Homer Van Meter. Baby Face Nelson. Pretty Boy Floyd. John Dillinger. These are the "public enemies" in director Michael Mann's 2009 film of the same name. All were running wild across the American Midwest in the 1930s, robbing banks and sometimes even killing folks. Breaking out of prisons, too. FBI Director J. Edgar Hoover, one who never apprehended a criminal himself as we learn early on in this movie, accelerates straight-arrow, laser focused agent Melvin Purvis to chief investigator to bring down Dillinger, and this will be the focus of the story.
The task proves formidable. Even with Purvis' physical and intellectual skills, his men will be hoodwinked and even killed easily by Nelson et al. It becomes apparent that more experienced lawmen are necessary. One of them is expert Texan Charles Winstead. This guy knows how to catch a criminal, alive or dead.
In fact, the devil-may-care John Dillinger is eventually caught in Arizona, but will engineer a jailbreak, armed only with a toy gun. His destination (and the reason for it) will be his undoing: to see his girlfriend, Billie Frechette. Another otherwise unstoppable force, brought down by love. Dillinger will meet his end outside of the Biograph Theater in Chicago after taking in a Clark Gable gangster flick.
PUBLIC ENEMIES is certainly not the first piece of celluoid (er, HD video) to reimagine the exploits of Dillinger. DILLINGER and THE LADY IN RED are but 2 other contemporary stabs at his colorful life. This gangster was stylish, celebrity conscious, seductive. Natural material for dramatization. Johnny Depp's take on him is pretty solid. As with Christian Bale, who portrays Purvis, Depp did some extensive research on the character. He spoke with folks who knew the man, his mannerisms. Many of the events in Mann's film are based on fact, excepting Purvis' jailhouse visit to Dillinger, an interesting tête-à-tête that, while somewhat interesting, doesn't quite achieve a weight like that of DeNiro and Pacino's diner scene in Mann's HEAT.
As with other viewers, I saw many parallels with the director's 1995 drama. I described Dillinger's fatal mistake, returning to see his girlfriend (Marian Cottilard). DeNiro makes a fatal mistake as well towards the climax of HEAT, but with the motive of revenge, a deadly flaw. Can love also be considered a flaw? Perhaps Dillinger should've adopted DeNiro's mantra of being able to abandon anything within 30 seconds. But he can't quite. He's a very different bird, an almost supernatural chap who is keenly aware of his short life span.
And supernatural he seems to be; several scenes in PUBLIC ENEMIES show him walking about in plain view, yet unacknowledged by cops, men on the street. One scene near the end shows him walking right into the office where Purvis and his team have set up their HQ. Dillinger even asks some office staff about a baseball score. Does he want to be caught? Or is it an unchecked ego?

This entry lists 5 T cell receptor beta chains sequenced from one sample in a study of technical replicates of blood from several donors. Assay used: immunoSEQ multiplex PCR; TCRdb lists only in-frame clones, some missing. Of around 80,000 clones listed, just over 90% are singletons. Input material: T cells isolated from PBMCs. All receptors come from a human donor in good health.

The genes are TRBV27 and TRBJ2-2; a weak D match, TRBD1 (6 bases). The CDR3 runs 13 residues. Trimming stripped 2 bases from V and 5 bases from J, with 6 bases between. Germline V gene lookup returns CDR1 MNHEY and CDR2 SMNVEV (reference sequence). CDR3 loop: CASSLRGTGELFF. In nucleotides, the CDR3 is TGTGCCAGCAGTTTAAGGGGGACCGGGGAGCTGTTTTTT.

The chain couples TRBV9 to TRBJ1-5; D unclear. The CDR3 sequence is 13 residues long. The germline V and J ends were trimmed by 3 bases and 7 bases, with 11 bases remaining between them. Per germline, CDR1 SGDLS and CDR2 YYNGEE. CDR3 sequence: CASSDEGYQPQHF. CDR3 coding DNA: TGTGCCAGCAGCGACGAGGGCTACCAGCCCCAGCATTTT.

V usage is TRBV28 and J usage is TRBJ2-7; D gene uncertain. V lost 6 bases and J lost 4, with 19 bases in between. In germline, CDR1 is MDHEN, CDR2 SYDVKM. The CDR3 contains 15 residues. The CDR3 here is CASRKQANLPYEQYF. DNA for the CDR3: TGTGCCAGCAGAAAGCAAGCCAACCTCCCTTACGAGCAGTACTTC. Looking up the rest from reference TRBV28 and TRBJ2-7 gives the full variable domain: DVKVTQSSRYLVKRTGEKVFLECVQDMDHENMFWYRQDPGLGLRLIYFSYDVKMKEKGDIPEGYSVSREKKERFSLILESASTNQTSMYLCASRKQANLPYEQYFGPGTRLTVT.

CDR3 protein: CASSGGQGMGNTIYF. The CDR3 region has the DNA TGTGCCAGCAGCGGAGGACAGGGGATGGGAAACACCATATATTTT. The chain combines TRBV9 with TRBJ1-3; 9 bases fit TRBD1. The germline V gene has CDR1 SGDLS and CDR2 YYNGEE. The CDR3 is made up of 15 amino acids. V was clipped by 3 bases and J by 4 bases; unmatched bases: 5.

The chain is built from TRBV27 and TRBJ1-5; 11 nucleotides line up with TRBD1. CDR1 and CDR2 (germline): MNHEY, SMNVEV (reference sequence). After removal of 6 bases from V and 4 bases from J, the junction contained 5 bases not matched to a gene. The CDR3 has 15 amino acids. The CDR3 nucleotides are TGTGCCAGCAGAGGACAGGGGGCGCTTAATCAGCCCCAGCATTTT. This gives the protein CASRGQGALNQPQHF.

HEAT was a spectacular neo-classic; PUBLIC ENEMIES is a game but ultimately, strangely unsatisfying brew. The trademark Mann stylistics are there: the gunfire ballets and barrages, the close-ups, the interesting sounds, even the way outdoor light spills upon indoor linens. Real minutiae at times. I read that Mann once sent prop masters scrambling to find very specific hangers that made a paticular sound when pushed together (remember when DeNiro pushes Ashley Judd against them?) for HEAT. For MIAMI VICE (the 2006 film) he had crew members meticulously arrange the way rope hung from a flatbed truck in the background of a scene to suit his vision. Sometimes, crews get fed up with such perfectionism and form a mutiny, like they reportedly did during the filming of LAST OF THE MOHICANS. Is all the fuss worth it? Arguably, but for PUBLIC ENEMIES the flash, while arresting as always, does not make up for a lack of dramatic substance.
Who were these men? We see them wrapped in 21st century sleight of hand, and never clearly at that. The screenplay (based on Bryan Burrough's book "Public Enemeies: America's Greatest Crime Wave and the Birth of the FBI, 1933-34") gives us morsels but not enough meat. Mann matches that with his dazzling direction, always jumping around and for the best angle, the most stylish lens. For his fans (myself among them), there is much to appreciate. But the reasons to care, to have a stake in this umpteenth retelling of a bloody chapter in American history, did not come through strongly. One can only be kept at arm's length for so long before writing the movie off as merely an artistic exercise.
Another earlier Mann film PUBLIC ENEMIES reminded me of was THIEF, from 1980. In it, Frank (James Caan) plays a master safecracker who has one goal in his life: survival. Dillinger has/had much the same agenda. Too bad the films themselves don't. By the time we reach Frank's climax, we are emotionally drained; we've spent 2 hours getting inside his head. With Dillinger, I just felt like I had watched a 2 hour trailer.